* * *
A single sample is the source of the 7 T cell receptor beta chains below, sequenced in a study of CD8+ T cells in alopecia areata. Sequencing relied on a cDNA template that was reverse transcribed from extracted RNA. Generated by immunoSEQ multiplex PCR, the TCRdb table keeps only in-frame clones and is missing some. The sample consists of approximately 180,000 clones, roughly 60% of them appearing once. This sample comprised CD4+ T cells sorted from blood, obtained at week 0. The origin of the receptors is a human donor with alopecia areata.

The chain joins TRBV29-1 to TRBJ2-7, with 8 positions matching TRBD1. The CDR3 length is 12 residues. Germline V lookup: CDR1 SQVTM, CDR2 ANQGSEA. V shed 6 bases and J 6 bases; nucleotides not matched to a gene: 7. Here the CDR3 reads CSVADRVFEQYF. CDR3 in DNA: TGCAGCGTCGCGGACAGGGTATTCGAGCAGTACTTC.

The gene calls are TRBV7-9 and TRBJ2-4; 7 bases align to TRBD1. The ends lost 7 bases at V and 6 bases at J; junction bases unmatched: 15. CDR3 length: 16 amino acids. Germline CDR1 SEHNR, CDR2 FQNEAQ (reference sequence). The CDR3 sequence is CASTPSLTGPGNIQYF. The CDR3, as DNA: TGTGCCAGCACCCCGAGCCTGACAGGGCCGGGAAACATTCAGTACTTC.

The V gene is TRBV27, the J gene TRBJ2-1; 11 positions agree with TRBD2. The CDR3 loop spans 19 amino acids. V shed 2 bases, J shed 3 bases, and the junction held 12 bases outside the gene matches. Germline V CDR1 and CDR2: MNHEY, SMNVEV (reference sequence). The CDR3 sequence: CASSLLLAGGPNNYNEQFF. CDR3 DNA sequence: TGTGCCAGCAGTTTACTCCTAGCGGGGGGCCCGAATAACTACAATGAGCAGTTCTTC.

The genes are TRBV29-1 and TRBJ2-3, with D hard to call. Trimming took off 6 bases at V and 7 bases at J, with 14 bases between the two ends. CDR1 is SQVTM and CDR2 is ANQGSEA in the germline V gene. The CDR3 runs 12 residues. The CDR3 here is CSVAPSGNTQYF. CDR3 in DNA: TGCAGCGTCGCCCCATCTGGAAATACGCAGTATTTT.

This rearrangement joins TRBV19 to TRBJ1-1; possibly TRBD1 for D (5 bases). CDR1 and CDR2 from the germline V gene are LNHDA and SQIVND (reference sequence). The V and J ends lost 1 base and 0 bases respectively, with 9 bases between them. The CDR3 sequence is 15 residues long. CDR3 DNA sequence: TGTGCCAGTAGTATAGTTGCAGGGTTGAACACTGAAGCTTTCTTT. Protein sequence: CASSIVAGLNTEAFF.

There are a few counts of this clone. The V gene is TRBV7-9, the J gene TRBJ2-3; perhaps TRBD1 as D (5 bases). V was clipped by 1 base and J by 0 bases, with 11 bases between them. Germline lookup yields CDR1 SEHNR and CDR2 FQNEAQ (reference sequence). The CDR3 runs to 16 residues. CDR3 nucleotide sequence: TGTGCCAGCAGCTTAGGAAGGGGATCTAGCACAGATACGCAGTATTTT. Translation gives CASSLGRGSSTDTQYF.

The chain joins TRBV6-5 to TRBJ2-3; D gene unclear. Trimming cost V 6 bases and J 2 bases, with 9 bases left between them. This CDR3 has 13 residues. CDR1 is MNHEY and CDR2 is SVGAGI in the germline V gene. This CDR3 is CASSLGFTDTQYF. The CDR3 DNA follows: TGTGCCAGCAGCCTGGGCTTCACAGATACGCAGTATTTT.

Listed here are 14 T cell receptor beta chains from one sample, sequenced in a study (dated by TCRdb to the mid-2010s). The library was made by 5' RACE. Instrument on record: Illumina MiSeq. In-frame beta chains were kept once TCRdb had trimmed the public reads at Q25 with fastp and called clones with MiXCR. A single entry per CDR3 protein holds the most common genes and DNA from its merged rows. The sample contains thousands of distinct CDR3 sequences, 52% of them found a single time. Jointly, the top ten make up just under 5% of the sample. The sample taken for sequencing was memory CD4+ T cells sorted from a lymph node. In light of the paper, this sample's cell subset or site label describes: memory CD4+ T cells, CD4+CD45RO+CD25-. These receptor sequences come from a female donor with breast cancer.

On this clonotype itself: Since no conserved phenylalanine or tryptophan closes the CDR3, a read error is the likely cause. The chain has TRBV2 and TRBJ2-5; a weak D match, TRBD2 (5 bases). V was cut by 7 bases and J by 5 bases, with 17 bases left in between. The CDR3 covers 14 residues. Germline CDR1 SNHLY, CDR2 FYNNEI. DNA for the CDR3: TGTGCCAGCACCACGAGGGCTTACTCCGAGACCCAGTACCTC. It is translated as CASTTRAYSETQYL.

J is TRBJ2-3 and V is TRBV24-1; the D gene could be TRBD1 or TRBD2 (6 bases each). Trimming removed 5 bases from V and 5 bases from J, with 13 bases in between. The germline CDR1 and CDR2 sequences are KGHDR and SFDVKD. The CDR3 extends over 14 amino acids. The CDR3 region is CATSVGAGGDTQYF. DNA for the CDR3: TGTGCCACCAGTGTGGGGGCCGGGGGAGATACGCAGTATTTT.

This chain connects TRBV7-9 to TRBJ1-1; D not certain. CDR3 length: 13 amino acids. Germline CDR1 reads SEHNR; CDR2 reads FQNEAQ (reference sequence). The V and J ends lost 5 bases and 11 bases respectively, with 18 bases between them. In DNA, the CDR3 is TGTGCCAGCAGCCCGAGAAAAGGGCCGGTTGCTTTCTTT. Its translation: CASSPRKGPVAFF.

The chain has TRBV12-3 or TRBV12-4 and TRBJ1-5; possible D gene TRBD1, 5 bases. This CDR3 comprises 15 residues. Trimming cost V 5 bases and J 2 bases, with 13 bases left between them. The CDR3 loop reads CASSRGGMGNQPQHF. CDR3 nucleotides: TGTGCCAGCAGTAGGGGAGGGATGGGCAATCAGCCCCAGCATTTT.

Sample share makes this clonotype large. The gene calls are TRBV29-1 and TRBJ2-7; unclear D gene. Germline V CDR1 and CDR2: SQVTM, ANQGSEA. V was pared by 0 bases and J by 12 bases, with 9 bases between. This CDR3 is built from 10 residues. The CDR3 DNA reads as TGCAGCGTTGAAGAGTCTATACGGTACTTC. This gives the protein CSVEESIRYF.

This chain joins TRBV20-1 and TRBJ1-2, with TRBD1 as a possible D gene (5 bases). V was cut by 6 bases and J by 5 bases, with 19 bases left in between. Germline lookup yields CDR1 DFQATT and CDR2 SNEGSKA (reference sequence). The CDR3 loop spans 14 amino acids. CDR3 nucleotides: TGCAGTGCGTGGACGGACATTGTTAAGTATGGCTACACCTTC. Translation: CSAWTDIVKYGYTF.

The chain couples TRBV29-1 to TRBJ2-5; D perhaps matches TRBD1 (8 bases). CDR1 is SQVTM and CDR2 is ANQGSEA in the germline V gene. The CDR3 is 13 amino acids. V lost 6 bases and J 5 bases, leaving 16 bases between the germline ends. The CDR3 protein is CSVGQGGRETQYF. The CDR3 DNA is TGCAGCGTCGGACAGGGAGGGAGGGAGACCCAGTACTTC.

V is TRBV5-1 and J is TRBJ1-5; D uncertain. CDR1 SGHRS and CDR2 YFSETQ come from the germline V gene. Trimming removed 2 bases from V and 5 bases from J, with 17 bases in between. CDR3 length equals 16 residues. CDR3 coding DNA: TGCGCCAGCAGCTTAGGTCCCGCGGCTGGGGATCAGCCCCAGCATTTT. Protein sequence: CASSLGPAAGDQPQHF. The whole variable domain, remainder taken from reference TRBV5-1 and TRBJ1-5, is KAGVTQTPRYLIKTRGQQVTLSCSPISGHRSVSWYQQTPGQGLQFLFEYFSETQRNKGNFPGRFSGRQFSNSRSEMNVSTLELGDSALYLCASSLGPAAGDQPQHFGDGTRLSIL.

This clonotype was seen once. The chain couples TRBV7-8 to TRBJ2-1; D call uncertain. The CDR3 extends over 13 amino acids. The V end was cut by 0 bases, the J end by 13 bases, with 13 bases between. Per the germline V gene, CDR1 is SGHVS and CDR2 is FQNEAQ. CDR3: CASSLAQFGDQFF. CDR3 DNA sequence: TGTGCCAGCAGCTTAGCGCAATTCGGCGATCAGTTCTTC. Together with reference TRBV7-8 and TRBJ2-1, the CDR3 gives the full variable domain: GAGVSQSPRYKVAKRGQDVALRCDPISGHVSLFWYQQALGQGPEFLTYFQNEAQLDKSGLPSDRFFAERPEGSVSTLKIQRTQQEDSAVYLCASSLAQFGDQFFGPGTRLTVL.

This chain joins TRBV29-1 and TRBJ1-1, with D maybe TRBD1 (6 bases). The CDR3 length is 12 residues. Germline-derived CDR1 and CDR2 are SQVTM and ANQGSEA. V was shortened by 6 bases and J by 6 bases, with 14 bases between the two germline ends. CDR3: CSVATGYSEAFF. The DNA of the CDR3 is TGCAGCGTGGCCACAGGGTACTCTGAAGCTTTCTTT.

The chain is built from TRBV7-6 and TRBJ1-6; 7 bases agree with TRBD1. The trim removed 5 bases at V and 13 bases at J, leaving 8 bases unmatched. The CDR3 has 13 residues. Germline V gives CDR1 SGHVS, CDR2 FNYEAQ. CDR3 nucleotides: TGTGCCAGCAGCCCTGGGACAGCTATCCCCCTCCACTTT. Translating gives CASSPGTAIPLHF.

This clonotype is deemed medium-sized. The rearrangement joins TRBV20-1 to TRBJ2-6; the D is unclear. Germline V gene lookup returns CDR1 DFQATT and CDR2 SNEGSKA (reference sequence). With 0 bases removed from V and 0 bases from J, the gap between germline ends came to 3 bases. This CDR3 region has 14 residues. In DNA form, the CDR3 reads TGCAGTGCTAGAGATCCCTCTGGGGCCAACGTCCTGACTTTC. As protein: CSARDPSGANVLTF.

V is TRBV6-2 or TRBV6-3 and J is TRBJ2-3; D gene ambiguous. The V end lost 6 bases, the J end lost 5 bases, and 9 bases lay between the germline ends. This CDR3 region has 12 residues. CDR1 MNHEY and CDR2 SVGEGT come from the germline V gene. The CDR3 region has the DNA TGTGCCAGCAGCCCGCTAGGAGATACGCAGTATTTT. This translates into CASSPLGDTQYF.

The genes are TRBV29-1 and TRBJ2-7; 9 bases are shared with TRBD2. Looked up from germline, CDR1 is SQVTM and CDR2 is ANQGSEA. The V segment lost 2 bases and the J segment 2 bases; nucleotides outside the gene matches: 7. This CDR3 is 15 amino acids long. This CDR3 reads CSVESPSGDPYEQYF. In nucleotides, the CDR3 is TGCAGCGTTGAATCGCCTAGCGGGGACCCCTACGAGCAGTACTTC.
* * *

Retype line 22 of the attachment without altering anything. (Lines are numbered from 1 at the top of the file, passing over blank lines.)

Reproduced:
V is TRBV6-2 or TRBV6-3 and J is TRBJ2-3; D gene ambiguous. The V end lost 6 bases, the J end lost 5 bases, and 9 bases lay between the germline ends. This CDR3 region has 12 residues. CDR1 MNHEY and CDR2 SVGEGT come from the germline V gene. The CDR3 region has the DNA TGTGCCAGCAGCCCGCTAGGAGATACGCAGTATTTT. This translates into CASSPLGDTQYF.